The trajectory of virtual reality in healthcare marketing


Leading healthcare marketers know that they need to up their game. The irony is that while there have never been more ways to reach consumers, it’s also harder to cut through the noise and connect with them.

Rather than creating passive (often ignored) ads, VR is being adopted by marketers as a powerful storytelling tool to connect with consumers on a whole new level by offering them fresh, engaging and memorable new experiences.

The Industry
The Virtual Reality industry is poised to be an 80 billion market by 2025. Deloitte Global predicts that VR will have its first billion dollar year in 2016, with about $700 million in hardware sales, and the remainder from content. This breaks down into two main types of VR devices: ‘full feature’ and ‘mobile’.

“Full feature” incorporates high-resolution screens. ‘Mobile VR’ incorporates a smartphone’s screen into a special case, enabling the headset to fit snugly on the user’s head. Google was one of the first companies to combine VR and mobile with Google Cardboard. It allowed users to download an app, plug their phones into a cardboard “VR Headset” and take photos.

Healthcare VR
VR is an emerging tool that will transform the healthcare landscape. It is a new and exciting technology with the power to improve clinical outcomes, deliver innovative new therapies, better train healthcare professionals and reshape the patient experience.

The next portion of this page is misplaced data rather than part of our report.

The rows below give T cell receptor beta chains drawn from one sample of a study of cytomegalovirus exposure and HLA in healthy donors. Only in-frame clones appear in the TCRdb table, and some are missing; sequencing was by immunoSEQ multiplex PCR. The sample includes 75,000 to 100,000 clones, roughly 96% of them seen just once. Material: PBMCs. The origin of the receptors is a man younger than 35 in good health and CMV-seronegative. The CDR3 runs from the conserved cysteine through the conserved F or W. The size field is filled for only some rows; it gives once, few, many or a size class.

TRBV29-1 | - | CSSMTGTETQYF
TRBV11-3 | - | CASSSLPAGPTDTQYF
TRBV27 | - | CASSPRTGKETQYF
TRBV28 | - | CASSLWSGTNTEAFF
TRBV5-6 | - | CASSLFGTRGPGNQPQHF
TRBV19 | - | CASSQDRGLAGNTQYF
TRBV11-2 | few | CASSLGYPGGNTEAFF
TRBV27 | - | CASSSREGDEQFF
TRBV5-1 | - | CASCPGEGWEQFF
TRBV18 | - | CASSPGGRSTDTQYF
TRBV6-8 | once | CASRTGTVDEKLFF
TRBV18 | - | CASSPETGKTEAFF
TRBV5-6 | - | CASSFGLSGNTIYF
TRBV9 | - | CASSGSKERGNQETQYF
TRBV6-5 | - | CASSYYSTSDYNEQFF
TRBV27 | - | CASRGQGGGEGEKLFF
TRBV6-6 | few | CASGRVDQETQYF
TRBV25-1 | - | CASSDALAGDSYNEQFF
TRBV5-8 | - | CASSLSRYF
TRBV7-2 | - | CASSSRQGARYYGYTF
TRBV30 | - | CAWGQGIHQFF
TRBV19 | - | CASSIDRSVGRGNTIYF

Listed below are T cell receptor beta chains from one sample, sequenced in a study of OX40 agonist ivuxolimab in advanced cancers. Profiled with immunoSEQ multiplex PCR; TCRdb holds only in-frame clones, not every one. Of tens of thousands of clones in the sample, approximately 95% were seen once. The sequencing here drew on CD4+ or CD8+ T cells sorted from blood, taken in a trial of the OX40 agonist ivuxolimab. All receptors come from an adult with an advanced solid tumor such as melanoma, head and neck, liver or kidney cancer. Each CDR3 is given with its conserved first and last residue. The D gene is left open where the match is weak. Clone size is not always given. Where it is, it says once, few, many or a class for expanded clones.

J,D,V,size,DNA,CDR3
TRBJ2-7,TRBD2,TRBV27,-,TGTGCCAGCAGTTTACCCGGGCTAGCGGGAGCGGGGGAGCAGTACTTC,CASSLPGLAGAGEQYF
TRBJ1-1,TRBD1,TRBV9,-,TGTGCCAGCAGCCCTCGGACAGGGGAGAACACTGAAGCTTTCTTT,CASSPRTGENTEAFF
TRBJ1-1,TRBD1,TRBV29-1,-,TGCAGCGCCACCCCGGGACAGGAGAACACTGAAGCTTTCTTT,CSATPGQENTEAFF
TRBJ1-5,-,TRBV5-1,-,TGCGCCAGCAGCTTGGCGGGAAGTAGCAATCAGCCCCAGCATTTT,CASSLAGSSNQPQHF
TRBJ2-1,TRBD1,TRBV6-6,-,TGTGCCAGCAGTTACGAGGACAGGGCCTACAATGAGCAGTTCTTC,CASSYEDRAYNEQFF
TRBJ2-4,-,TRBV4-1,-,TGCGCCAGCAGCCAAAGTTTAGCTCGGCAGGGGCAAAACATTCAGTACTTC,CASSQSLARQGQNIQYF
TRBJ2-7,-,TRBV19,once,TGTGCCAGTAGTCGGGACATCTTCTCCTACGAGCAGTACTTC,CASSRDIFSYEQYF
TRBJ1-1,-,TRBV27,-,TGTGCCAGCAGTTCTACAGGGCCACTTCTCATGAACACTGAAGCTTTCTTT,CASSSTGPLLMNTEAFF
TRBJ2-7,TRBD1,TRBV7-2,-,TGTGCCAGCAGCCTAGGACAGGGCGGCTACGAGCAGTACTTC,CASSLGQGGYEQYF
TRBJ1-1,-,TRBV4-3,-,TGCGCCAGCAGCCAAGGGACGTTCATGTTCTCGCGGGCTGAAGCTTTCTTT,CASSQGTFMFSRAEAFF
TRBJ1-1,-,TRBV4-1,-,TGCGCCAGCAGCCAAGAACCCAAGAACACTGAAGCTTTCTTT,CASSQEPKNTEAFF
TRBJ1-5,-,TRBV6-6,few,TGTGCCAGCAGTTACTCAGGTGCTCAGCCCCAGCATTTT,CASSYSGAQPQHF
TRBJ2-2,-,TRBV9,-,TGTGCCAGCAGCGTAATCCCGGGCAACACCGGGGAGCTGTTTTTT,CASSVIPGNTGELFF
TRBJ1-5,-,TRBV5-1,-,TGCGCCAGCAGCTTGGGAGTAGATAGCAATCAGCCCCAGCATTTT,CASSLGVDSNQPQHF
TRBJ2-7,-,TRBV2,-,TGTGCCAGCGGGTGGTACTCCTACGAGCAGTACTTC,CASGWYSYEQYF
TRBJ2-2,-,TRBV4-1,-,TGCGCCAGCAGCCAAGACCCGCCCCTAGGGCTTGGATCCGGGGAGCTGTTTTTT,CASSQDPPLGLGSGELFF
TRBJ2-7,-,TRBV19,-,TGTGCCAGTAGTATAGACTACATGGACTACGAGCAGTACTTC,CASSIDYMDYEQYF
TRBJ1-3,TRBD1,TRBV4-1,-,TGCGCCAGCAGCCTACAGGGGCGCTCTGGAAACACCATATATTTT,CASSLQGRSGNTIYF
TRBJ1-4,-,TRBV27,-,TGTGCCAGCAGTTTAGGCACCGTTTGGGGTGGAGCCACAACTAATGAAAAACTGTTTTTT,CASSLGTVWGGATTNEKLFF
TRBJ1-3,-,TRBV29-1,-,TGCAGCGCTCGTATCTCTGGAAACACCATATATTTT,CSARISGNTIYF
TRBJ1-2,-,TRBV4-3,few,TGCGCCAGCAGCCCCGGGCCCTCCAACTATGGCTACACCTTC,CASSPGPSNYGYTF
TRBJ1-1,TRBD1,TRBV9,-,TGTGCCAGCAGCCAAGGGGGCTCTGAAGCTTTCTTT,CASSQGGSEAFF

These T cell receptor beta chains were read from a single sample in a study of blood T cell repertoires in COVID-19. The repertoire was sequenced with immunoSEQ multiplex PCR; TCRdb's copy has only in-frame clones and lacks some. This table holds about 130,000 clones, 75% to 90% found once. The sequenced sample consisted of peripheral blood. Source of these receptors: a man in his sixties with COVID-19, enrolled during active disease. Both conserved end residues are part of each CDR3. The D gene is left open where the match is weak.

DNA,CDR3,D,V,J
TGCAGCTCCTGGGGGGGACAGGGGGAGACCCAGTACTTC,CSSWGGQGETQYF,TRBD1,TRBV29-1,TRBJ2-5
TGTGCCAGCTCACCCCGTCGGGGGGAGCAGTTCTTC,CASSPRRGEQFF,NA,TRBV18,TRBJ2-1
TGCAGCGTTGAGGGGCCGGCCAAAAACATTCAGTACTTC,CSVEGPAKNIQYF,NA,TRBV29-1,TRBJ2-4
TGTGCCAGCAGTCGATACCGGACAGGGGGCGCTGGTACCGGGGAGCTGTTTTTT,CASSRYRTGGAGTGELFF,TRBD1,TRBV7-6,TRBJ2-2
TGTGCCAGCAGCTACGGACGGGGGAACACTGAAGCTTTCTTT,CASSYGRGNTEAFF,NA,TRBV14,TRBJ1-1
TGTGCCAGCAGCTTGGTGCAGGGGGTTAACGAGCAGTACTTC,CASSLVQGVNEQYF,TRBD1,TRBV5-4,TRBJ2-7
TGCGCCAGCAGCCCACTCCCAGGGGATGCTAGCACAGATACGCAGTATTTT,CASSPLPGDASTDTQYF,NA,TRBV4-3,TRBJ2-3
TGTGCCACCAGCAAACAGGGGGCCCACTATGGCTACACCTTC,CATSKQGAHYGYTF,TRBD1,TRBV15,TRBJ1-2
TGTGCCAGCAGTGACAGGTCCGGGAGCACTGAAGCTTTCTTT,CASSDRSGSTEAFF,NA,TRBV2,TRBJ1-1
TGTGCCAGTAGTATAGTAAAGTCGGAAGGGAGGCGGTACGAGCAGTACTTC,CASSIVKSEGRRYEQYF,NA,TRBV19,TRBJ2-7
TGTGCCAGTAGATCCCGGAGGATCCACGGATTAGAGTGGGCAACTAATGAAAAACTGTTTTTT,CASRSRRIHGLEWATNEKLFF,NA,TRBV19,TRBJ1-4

For healthcare marketers tasked with creating stronger brands, stronger bonds and stronger businesses, we’re focusing here on VR as it relates to transforming the lives of patients.

Here are seven ways virtual reality can achieve this (by preparing, preventing, providing therapy and follow-up):

1. Give consumers a behind-the-scenes look
Virtual Reality can provide a unique, behind-the-scenes look at new initiatives going on at the organization, facility or service line level. For our client Reading Health System, Trajectory developed a VR experience as part of a larger marketing program to introduce Reading HealthPlex for Advanced Surgical & Inpatient Care. As one of the most transformative facilities of its kind in PA and in the nation, we wanted an equally transformational way to introduce this game-changing facility to internal and external audiences.

2. Making children feel like they’re home
The hospital experience is particularly tough for kids who miss their parents, their best friends and their comforting home environment. Now, a Dutch company provides a virtual remedy. Through a smartphone and virtual glasses, VisitU makes live contact possible with a 360 degree camera at the patient’s home, school or special occasions such as a birthday celebration or a football game. Though hospitalized, young patients can still connect and enjoy their lives.

3. Improved patient education
One of many examples is about what will actually happen in a clinical trial. The clinical research organization Quintiles will use VR for recruitment of patients into clinical trials, taking the prospective patient through the journey of learning about what’s involved in the clinical trial and what will actually happen.

4. Helping to ease phobias